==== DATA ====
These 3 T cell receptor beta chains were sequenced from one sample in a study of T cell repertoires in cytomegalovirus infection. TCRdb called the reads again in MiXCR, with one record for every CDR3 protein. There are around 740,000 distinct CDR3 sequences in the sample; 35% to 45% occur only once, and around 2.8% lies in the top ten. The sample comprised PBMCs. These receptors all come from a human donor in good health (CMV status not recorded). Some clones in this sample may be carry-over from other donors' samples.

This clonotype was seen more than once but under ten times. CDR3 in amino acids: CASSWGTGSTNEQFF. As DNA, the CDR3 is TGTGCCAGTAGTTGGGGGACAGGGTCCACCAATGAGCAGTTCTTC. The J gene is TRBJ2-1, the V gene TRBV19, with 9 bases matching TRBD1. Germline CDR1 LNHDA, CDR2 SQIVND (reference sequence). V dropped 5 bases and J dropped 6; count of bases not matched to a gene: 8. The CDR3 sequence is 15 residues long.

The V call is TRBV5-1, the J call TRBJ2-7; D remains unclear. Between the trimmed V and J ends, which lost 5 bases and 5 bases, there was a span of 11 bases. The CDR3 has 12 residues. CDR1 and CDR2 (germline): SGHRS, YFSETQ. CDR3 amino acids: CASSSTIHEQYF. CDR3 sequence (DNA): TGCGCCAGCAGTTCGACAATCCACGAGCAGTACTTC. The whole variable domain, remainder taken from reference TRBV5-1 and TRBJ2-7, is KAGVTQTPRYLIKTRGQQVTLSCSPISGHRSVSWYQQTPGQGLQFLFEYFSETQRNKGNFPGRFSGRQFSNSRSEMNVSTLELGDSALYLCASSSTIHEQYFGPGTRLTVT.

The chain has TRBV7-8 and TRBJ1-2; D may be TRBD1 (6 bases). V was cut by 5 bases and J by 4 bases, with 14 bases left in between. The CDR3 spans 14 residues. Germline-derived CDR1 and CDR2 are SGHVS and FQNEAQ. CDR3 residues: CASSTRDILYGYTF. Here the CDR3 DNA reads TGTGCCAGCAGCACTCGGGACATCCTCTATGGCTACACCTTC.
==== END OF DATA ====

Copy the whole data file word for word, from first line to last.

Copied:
These 3 T cell receptor beta chains were sequenced from one sample in a study of T cell repertoires in cytomegalovirus infection. TCRdb called the reads again in MiXCR, with one record for every CDR3 protein. There are around 740,000 distinct CDR3 sequences in the sample; 35% to 45% occur only once, and around 2.8% lies in the top ten. The sample comprised PBMCs. These receptors all come from a human donor in good health (CMV status not recorded). Some clones in this sample may be carry-over from other donors' samples.

This clonotype was seen more than once but under ten times. CDR3 in amino acids: CASSWGTGSTNEQFF. As DNA, the CDR3 is TGTGCCAGTAGTTGGGGGACAGGGTCCACCAATGAGCAGTTCTTC. The J gene is TRBJ2-1, the V gene TRBV19, with 9 bases matching TRBD1. Germline CDR1 LNHDA, CDR2 SQIVND (reference sequence). V dropped 5 bases and J dropped 6; count of bases not matched to a gene: 8. The CDR3 sequence is 15 residues long.

The V call is TRBV5-1, the J call TRBJ2-7; D remains unclear. Between the trimmed V and J ends, which lost 5 bases and 5 bases, there was a span of 11 bases. The CDR3 has 12 residues. CDR1 and CDR2 (germline): SGHRS, YFSETQ. CDR3 amino acids: CASSSTIHEQYF. CDR3 sequence (DNA): TGCGCCAGCAGTTCGACAATCCACGAGCAGTACTTC. The whole variable domain, remainder taken from reference TRBV5-1 and TRBJ2-7, is KAGVTQTPRYLIKTRGQQVTLSCSPISGHRSVSWYQQTPGQGLQFLFEYFSETQRNKGNFPGRFSGRQFSNSRSEMNVSTLELGDSALYLCASSSTIHEQYFGPGTRLTVT.

The chain has TRBV7-8 and TRBJ1-2; D may be TRBD1 (6 bases). V was cut by 5 bases and J by 4 bases, with 14 bases left in between. The CDR3 spans 14 residues. Germline-derived CDR1 and CDR2 are SGHVS and FQNEAQ. CDR3 residues: CASSTRDILYGYTF. Here the CDR3 DNA reads TGTGCCAGCAGCACTCGGGACATCCTCTATGGCTACACCTTC.